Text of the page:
- Reduce the oven temperature to 190C/170C Fan/Gas 5. Continue to cook the Yorkshire puddings at this temperature for a further 12-15 minutes, or until crisp, risen and golden-brown. Transfer to a serving dish and keep warm.
- For the Brussels sprouts, heat the remaining dripping or lard in a large frying pan over a medium heat. Add the bacon and fry for 3-4 minutes, or until crisp and golden-brown.
- Add the sprouts and stir-fry for 2-3 minutes, or until just wilted. Add the chopped chestnuts, half of the butter and 2 tablespoons of water, then stir-fry until the chestnuts have heated through and the liquid has evaporated. Season with salt and pepper. Remove from the heat and keep warm.
- Finally, bring a large saucepan of salted water to the boil, add all of the blanched vegetables and simmer for 30 seconds, or until heated through. Drain well and transfer to a serving platter, dotted with the remaining butter.
- Serve the beef on a platter, surrounded by the roast potatoes on one side and the Brussels sprouts on the other. Serve the vegetables on a separate platter and the sauce in a gravy boat.
Christmas Prime Rib
Slightly less traditional than the roast recipe, this prime rib dish makes a great alternative. It benefits from the distinctive flavours of horseradish sauce and Dijon mustard and a delicious jus sauce that makes the most of the flavour-filled pan drippings.
Reach for our Rustic Rib-Eye Roast joint for this recipe. This cut of meat is especially tender and has good marbling (fat running through it) for a rich and juicy taste.
Christmas Prime Rib
- Preparation: 15 min
- Cooking: 2 h
- Ready in: 2 h 15 min
- 2 Kg Rustic Rib-Eye Roast
- 2 tablespoons Horseradish
- 2 tablespoons Dijon mustard
- 2 teaspoons Thyme (dried)
- 2 teaspoons Garlic powder
- 2 teaspoons Sea salt
- 2 teasppons Ground black pepper
- 2 Stalks Celery (cut into 2-inch pieces)
- 1 Carrot (cut into 2-inch pieces)
- 1 Onion (Unpeeled, quartered and separated)
- The day before serving, remove the roast from the package and dry thoroughly with paper towels. Set roast on a baking sheet, and place in refrigerator overnight. Remove from refrigerator 1 hour before cooking to allow meat to reach room temperature. Rub the roast all over with horseradish and Dijon mustard. Mix kosher salt, black pepper, thyme, and garlic powder together in small bowl; sprinkle over the roast.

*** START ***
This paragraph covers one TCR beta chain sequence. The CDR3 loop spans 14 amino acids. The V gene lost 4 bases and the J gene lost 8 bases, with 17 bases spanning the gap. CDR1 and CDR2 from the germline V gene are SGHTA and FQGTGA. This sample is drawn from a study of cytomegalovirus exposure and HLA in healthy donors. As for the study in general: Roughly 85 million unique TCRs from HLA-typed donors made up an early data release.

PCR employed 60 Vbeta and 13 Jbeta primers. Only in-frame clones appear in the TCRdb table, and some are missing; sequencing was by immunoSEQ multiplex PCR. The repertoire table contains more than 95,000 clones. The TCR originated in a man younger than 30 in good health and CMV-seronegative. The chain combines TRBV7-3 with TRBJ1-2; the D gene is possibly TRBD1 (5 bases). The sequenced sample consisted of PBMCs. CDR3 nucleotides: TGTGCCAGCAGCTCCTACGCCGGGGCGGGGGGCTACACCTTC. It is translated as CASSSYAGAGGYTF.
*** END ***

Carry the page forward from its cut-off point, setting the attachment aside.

- Preheat the oven to 230 degrees C. Place celery, carrot, and onion into the bottom of a roasting pan; place the roast on top.
- Roast in the preheated oven for 30 minutes. Reduce oven temperature to 175 degrees C, and roast until the meat is browned and an instant-read meat thermometer inserted into the thickest part of the roast reads 54 degrees C for medium-rare. Remove from oven, transfer roast to a platter, and cover with a tent of aluminum foil. Allow to rest for 30 minutes. The temperature of the meat will rise about 10 degrees during resting time.
To make Jus sauce:
- In saucepan over medium-high heat, melt butter (or beef drippings) then sprinkle in flour. Whisk thoroughly until thin paste forms.
- Vigorously mix red wine into flour mixture. Mixture will likely become purple and gooey. Continue cooking over medium-high heat for 2 minutes or until sharp alcohol smell is gone.
- Slowly pour in ½ cup of beef broth. Whisk vigorously to combine.
- Once beef broth is incorporated, pour in remaining broth and Worcestershire sauce. Bring mixture to boil and cook 5 minutes or until slightly thickened.
This tasty recipe is the quickest of the three recipes to prepare, making it ideal for a simple family meal that you can rustle up with the minimum of effort. And the delicious Mexican-inspired sauce comes with a spicy kick to stimulate your senses.